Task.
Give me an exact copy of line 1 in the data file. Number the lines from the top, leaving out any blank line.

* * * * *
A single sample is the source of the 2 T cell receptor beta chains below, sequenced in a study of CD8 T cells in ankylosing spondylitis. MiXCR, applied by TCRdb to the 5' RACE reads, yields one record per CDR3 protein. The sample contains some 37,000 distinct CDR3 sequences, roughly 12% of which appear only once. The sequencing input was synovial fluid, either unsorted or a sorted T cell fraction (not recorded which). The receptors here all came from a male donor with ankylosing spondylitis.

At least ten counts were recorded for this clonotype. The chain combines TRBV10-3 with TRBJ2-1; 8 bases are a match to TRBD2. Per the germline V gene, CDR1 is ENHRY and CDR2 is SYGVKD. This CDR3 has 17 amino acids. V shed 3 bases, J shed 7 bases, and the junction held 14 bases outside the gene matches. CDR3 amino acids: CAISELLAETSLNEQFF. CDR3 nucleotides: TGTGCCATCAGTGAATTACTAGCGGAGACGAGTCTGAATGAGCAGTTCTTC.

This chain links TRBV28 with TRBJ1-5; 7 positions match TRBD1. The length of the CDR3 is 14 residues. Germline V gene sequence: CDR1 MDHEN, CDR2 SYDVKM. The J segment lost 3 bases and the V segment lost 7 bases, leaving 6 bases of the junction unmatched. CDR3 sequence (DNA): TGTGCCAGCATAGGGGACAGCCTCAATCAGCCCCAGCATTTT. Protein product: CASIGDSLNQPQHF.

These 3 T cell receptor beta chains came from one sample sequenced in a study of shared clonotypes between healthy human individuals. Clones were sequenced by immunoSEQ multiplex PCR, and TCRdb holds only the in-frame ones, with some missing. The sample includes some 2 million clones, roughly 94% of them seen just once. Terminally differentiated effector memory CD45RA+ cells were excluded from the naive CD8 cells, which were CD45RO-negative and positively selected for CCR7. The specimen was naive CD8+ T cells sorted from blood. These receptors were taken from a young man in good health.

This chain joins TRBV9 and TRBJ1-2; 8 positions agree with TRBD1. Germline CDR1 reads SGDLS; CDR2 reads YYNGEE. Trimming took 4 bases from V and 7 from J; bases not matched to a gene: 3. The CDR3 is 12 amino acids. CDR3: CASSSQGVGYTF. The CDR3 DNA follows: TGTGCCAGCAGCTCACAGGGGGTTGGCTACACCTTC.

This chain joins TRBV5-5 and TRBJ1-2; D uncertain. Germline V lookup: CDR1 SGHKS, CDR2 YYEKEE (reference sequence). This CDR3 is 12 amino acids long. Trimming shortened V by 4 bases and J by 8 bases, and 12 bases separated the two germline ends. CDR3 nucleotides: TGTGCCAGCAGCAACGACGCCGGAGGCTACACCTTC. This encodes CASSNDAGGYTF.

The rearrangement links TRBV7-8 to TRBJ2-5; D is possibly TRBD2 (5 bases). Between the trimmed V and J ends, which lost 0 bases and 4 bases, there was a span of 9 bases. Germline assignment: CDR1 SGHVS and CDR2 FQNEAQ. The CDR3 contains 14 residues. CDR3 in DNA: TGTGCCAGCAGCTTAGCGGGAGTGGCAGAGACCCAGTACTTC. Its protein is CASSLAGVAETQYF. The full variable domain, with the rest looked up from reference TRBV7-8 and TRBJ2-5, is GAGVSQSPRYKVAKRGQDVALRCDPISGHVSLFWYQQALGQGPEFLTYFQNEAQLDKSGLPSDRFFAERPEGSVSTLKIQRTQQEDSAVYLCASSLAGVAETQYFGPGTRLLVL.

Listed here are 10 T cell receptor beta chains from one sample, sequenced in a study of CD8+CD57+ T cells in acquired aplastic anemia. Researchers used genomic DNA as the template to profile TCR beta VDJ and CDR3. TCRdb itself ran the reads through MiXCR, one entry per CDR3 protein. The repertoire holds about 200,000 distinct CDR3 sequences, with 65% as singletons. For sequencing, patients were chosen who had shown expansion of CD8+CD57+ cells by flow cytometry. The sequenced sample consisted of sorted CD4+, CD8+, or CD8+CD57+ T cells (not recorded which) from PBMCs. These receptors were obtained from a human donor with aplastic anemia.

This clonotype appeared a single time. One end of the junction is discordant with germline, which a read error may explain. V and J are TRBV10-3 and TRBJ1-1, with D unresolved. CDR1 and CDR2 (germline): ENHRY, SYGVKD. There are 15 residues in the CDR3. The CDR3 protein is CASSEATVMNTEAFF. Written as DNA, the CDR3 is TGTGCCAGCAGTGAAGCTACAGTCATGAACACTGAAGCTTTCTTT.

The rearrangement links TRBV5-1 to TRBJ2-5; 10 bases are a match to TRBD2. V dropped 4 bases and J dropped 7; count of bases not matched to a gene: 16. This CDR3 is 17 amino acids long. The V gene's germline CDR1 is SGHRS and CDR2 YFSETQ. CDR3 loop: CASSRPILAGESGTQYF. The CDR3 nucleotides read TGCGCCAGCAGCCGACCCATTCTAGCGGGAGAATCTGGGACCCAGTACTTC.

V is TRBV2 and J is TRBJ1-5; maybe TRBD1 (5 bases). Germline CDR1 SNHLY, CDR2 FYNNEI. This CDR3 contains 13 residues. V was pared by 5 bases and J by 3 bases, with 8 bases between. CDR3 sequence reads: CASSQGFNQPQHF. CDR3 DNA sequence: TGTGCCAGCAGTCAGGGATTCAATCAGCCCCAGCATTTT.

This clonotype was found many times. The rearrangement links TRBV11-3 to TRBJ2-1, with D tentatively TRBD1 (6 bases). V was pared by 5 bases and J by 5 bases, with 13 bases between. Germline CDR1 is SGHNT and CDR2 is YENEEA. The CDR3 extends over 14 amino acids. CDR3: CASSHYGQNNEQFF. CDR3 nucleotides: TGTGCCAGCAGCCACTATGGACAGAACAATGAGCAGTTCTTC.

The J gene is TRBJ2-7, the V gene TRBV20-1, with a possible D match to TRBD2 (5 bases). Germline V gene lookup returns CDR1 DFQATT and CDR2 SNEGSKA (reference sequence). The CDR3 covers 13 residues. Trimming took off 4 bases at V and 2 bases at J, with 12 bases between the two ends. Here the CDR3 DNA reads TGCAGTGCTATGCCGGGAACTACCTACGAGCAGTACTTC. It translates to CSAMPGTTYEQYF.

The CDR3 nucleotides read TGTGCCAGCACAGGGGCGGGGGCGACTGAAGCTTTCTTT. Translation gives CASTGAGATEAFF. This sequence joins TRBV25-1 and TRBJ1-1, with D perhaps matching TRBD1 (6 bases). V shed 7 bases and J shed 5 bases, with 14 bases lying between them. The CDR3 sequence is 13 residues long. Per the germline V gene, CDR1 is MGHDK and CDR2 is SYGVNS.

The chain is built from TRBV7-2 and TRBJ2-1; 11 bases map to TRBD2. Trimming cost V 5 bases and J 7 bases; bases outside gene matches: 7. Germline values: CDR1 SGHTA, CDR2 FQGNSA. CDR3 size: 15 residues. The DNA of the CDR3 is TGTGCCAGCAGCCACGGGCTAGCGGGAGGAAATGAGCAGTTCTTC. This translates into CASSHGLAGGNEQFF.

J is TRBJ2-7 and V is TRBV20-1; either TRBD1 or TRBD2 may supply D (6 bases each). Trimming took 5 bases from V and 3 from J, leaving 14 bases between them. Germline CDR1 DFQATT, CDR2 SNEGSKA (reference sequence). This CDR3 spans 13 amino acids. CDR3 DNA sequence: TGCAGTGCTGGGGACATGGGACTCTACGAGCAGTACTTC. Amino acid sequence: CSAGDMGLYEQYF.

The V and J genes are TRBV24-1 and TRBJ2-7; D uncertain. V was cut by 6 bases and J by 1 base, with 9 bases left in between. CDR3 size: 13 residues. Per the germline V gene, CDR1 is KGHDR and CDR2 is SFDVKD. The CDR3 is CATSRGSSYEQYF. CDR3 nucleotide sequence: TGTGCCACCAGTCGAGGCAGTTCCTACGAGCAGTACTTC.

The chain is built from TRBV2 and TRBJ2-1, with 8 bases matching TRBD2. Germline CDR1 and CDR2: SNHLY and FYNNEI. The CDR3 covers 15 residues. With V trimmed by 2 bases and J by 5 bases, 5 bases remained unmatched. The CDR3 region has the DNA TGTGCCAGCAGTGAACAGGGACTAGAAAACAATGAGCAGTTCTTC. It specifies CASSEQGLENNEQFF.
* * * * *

A single sample is the source of the 2 T cell receptor beta chains below, sequenced in a study of CD8 T cells in ankylosing spondylitis. MiXCR, applied by TCRdb to the 5' RACE reads, yields one record per CDR3 protein. The sample contains some 37,000 distinct CDR3 sequences, roughly 12% of which appear only once. The sequencing input was synovial fluid, either unsorted or a sorted T cell fraction (not recorded which). The receptors here all came from a male donor with ankylosing spondylitis.